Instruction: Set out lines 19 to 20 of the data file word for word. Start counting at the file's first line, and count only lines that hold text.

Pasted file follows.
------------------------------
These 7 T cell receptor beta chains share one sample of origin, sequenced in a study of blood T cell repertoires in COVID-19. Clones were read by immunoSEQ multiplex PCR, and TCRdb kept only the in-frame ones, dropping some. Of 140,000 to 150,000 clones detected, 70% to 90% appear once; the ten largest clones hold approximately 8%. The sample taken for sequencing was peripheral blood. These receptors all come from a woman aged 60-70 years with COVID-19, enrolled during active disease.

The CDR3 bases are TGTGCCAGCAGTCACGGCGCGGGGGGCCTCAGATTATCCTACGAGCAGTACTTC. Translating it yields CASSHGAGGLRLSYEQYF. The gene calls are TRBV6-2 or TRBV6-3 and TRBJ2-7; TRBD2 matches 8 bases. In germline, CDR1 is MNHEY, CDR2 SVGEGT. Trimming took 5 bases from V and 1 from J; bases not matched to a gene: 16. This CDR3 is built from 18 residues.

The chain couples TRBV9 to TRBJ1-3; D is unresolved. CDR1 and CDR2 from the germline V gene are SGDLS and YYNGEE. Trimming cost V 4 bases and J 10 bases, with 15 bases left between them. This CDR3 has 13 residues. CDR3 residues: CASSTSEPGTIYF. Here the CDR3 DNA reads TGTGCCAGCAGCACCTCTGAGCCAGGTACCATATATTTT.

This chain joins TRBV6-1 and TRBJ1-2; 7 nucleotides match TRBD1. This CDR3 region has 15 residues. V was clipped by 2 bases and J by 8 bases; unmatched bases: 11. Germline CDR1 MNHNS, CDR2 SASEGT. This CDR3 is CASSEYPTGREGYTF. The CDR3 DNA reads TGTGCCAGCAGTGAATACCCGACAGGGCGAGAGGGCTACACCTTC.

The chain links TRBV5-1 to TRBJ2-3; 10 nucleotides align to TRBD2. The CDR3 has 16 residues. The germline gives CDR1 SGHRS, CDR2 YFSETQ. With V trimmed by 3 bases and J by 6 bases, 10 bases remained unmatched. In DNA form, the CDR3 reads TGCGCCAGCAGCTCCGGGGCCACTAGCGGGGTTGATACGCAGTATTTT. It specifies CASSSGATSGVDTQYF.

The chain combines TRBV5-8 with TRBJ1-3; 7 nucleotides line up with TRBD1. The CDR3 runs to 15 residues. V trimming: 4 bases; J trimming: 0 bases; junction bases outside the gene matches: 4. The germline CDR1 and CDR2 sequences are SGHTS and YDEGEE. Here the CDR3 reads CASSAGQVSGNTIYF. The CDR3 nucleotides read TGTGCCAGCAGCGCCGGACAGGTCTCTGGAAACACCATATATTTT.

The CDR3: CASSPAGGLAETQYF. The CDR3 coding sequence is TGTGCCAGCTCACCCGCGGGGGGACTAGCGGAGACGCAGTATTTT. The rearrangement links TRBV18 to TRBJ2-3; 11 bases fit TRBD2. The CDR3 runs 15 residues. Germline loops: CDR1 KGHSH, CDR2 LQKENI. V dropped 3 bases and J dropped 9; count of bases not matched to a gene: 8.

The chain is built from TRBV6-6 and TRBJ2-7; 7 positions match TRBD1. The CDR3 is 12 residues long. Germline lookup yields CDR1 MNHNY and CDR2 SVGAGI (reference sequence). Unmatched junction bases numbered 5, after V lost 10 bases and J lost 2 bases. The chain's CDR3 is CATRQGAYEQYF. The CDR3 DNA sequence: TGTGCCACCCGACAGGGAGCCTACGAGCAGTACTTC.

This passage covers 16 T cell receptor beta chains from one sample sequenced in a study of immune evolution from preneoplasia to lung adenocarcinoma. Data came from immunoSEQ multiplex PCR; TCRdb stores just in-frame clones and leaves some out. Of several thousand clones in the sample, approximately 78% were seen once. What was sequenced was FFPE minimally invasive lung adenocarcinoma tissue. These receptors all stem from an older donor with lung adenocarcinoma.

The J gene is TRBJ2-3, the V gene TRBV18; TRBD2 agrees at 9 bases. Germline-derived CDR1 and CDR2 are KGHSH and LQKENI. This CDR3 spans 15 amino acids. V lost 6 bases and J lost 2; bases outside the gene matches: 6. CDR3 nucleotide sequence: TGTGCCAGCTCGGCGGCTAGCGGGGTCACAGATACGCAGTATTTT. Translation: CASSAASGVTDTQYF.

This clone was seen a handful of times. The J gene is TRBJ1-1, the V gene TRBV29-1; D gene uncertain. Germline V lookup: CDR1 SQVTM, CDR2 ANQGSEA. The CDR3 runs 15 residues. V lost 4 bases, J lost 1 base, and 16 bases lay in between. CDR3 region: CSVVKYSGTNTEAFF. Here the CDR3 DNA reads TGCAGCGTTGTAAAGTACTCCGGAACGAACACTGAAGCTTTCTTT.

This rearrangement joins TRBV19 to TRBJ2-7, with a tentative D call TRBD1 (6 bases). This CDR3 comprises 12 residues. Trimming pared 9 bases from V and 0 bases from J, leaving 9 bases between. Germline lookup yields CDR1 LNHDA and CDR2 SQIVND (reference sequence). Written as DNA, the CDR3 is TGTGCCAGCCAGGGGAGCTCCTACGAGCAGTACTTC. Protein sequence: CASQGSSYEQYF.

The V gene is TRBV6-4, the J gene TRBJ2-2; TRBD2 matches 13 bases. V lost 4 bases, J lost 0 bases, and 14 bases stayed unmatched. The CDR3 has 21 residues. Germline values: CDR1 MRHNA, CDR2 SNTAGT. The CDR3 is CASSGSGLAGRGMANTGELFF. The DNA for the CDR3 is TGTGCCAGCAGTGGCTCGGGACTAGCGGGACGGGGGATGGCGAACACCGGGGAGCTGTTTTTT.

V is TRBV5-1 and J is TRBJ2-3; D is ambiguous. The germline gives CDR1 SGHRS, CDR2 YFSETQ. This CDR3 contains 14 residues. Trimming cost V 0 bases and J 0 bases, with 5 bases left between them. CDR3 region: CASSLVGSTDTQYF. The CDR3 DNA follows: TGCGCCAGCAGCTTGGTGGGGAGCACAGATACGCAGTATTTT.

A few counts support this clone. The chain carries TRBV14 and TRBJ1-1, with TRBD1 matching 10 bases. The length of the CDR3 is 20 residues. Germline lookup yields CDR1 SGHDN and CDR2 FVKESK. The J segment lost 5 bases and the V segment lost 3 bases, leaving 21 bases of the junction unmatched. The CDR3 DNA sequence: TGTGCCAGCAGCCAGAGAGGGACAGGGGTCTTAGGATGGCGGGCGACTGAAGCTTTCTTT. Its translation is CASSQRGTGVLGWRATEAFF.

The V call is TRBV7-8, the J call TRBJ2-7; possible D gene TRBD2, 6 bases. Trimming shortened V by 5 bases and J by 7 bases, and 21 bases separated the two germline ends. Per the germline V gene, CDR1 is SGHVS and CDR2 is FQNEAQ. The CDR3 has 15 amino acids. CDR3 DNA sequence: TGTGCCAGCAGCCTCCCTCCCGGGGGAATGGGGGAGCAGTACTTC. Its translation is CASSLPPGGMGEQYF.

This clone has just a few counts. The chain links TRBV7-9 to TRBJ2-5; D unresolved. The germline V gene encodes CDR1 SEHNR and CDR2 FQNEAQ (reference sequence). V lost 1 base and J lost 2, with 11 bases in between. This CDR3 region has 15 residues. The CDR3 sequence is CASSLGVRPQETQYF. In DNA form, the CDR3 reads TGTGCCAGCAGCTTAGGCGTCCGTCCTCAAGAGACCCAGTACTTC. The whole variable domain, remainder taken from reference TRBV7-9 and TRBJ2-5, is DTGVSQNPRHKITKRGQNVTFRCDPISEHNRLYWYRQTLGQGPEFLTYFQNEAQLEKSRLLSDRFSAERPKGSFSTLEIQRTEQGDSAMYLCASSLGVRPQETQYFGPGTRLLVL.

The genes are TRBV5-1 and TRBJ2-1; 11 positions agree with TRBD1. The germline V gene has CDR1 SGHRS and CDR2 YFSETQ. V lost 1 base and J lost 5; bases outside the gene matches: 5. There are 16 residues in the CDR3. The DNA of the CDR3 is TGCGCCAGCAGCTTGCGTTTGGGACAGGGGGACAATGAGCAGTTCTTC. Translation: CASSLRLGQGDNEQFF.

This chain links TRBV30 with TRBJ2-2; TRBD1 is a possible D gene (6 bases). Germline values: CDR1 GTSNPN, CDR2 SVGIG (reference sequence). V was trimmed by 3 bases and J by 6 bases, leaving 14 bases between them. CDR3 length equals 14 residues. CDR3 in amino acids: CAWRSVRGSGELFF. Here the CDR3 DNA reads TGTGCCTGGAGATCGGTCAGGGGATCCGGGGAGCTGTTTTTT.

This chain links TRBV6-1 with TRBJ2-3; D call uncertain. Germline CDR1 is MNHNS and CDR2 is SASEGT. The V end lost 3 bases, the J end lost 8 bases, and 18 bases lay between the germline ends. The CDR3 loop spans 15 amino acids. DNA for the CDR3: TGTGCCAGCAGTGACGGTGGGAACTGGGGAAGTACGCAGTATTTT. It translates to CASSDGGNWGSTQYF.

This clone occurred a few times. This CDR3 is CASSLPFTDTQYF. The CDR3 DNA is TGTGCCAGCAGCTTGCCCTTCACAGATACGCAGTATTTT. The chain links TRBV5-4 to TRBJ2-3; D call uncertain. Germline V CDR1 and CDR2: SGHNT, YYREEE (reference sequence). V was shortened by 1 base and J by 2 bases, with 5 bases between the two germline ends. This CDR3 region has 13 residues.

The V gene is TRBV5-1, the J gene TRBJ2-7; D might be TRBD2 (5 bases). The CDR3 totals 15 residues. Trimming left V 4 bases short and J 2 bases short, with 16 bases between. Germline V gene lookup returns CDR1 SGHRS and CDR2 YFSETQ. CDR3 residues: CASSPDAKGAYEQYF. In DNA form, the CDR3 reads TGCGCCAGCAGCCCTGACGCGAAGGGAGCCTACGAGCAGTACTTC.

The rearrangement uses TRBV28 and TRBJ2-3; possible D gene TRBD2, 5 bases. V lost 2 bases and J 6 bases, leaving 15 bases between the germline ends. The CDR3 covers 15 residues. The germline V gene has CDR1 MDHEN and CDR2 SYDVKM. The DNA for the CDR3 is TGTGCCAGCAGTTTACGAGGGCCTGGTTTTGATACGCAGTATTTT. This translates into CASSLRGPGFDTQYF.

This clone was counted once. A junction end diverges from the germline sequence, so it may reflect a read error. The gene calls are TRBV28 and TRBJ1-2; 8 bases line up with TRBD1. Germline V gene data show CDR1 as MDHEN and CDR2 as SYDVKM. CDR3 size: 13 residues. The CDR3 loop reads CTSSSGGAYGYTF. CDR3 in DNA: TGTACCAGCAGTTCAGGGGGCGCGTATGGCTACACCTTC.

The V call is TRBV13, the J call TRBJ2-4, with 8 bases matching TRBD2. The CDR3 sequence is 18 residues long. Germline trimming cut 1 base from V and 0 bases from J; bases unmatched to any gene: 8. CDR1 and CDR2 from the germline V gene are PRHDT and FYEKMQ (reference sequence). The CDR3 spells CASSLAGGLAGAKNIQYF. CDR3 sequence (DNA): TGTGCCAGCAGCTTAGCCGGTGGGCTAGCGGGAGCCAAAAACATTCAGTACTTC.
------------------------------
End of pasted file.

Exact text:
This chain links TRBV30 with TRBJ2-2; TRBD1 is a possible D gene (6 bases). Germline values: CDR1 GTSNPN, CDR2 SVGIG (reference sequence). V was trimmed by 3 bases and J by 6 bases, leaving 14 bases between them. CDR3 length equals 14 residues. CDR3 in amino acids: CAWRSVRGSGELFF. Here the CDR3 DNA reads TGTGCCTGGAGATCGGTCAGGGGATCCGGGGAGCTGTTTTTT.

This chain links TRBV6-1 with TRBJ2-3; D call uncertain. Germline CDR1 is MNHNS and CDR2 is SASEGT. The V end lost 3 bases, the J end lost 8 bases, and 18 bases lay between the germline ends. The CDR3 loop spans 15 amino acids. DNA for the CDR3: TGTGCCAGCAGTGACGGTGGGAACTGGGGAAGTACGCAGTATTTT. It translates to CASSDGGNWGSTQYF.